The general package of a sharp handling, all wheel drive sedan with a healthy 300 turbocharged horsepower is still surely a very, very good thing. As an object unto itself, the new 2015 Subaru WRX STI continues to offer a fun and engaging driving experience, as it always has. The problem for me, and much of the Subaru-loving community, is that the STI has been exactly the same for over ten years now– to the point where it has gotten boring, and boring is the worst crime a car such as this can commit.
I’ve owned my 2004 Subaru STi for over seven years, and I’ve never, even once, wanted to “upgrade” to any newer STI. This is because ever since 2004 Subaru’s focus has been on softening the STI, and not making it faster, more hardcore, or better in any meaningful way. In fact, values of 2004 STIs are starting to increase now because enthusiasts have recognized the 2004 as being the pinnacle, so far, of the STIs available to us here in America.
So when I say that the new STI does nothing for me when I look at it, that poses a major problem for Subaru. I remember the excitement my 2004 STi brought me when I first got it, and I know it still brings that sort of excitement today. Whether it’s the looks or the performance, the 2015 STI cannot even come close to the level that my STi was on when it first hit US shores back in 2004. While the 04 STi was slaying the Porsche 911s, BMW M3s, Ford Mustang Cobras, and Pontiac GTOs of its day, the new STI is barely capable of out running the current V6 Toyota Camry.
Despite the old car and the new car having exactly the same sort of performance, side by side, in competition with other cars of their respective eras, the new STI is not even half the car that the 2004 STi was, and that is the big problem.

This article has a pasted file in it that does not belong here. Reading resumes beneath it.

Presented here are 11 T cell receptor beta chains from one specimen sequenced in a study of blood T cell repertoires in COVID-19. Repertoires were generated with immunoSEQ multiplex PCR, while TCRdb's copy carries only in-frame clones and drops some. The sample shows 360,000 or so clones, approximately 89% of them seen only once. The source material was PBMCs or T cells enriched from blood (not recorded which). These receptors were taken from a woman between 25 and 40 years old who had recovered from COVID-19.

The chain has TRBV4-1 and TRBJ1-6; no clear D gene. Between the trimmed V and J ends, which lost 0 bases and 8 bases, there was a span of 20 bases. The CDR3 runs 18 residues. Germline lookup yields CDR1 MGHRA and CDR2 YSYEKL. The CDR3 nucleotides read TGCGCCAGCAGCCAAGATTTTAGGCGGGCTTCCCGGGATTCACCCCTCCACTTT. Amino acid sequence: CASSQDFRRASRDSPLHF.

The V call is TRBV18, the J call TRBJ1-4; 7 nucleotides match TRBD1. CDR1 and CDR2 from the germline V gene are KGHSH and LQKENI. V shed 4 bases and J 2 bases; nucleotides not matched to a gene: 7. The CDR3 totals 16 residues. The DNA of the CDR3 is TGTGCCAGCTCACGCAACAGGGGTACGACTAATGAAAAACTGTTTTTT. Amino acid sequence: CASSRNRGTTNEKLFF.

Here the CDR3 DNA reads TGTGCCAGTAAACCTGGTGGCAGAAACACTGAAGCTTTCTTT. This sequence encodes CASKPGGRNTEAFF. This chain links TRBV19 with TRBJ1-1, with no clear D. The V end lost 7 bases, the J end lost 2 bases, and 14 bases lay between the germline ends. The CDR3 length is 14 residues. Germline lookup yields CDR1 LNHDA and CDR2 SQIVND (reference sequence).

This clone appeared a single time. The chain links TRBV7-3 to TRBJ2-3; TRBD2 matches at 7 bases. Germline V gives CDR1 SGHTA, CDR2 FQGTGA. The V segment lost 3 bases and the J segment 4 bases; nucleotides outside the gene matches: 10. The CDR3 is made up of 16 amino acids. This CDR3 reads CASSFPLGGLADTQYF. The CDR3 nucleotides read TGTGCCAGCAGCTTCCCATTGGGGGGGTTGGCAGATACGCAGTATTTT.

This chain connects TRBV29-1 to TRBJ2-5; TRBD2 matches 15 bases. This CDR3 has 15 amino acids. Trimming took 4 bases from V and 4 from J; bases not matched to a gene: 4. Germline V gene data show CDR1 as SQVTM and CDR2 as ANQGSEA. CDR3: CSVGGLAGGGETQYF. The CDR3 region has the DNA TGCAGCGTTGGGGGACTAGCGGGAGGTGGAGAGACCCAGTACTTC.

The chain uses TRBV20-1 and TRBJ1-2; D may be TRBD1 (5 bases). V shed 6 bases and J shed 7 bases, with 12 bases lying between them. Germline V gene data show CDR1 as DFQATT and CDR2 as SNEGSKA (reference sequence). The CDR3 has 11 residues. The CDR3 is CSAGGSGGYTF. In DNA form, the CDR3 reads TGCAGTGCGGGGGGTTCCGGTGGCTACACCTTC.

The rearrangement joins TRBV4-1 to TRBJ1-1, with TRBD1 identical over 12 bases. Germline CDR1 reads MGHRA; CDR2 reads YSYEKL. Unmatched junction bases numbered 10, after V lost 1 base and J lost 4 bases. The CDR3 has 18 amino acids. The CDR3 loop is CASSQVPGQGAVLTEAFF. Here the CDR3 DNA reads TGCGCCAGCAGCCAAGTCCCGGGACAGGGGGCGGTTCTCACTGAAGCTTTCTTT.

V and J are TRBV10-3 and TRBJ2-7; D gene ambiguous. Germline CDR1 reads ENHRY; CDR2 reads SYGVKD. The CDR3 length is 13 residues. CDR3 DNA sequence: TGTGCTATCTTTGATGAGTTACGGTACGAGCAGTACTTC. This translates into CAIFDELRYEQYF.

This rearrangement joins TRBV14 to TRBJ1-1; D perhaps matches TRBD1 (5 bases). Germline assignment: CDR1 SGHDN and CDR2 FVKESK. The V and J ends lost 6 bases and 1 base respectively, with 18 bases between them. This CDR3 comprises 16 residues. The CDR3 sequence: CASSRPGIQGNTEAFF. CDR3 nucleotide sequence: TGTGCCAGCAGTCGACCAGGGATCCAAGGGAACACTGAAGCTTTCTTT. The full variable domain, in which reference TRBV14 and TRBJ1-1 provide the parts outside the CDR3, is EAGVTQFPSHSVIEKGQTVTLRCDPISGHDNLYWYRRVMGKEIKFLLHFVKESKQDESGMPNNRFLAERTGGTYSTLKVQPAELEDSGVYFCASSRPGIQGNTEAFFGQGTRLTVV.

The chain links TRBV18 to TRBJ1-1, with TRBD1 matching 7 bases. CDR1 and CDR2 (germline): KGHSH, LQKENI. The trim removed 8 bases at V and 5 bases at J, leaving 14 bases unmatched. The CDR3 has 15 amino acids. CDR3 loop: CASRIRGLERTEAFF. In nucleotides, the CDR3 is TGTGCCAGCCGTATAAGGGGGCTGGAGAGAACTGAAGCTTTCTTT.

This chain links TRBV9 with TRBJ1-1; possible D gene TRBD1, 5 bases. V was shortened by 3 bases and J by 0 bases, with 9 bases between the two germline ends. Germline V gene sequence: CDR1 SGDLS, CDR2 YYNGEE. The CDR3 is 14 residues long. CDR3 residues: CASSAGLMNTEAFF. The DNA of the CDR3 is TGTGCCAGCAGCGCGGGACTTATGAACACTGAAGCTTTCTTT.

For those familiar with economics, the issue with the STI is a lot like the concept of inflation. Basically, if you have ten dollar bill today, and you put it away in a drawer for ten years, when you go to spend it after a decade, you won’t be able to buy as much with it as you would have been able to ten years earlier. The ten dollar bill itself hasn’t changed, but the world has changed, and the bill’s relative value in the world has changed.
In the last ten years Subaru hasn’t really changed the STI in any meaningful way whatsoever. It is the same exact object in 2015 that it was back in 2004. The difference is that in 2004 a Porsche 911 and BMW M3 were both similar objects to the Subaru STI, whereas now, in 2015, both the Porsche and BMW have grown to far exceed the Subaru in terms of performance. Being that these are all high performance cars we are talking about here, performance is in fact the “end-all-be-all” bottom line.
Subaru’s big mistake has been their emphasis on softening and refining the STI. Basically they had a great thing going, and have been steadily ruining it over time. Now, I want to clear this up, their mistake has not been in offering the STI with a nicer interior and Sat-Nav and whatnot, their mistake has been in focusing on softening the car’s edges in place of focusing on raising its level of performance. All of that fit and finish stuff is great to have, but not at the expense of the STI’s primary purpose in the world.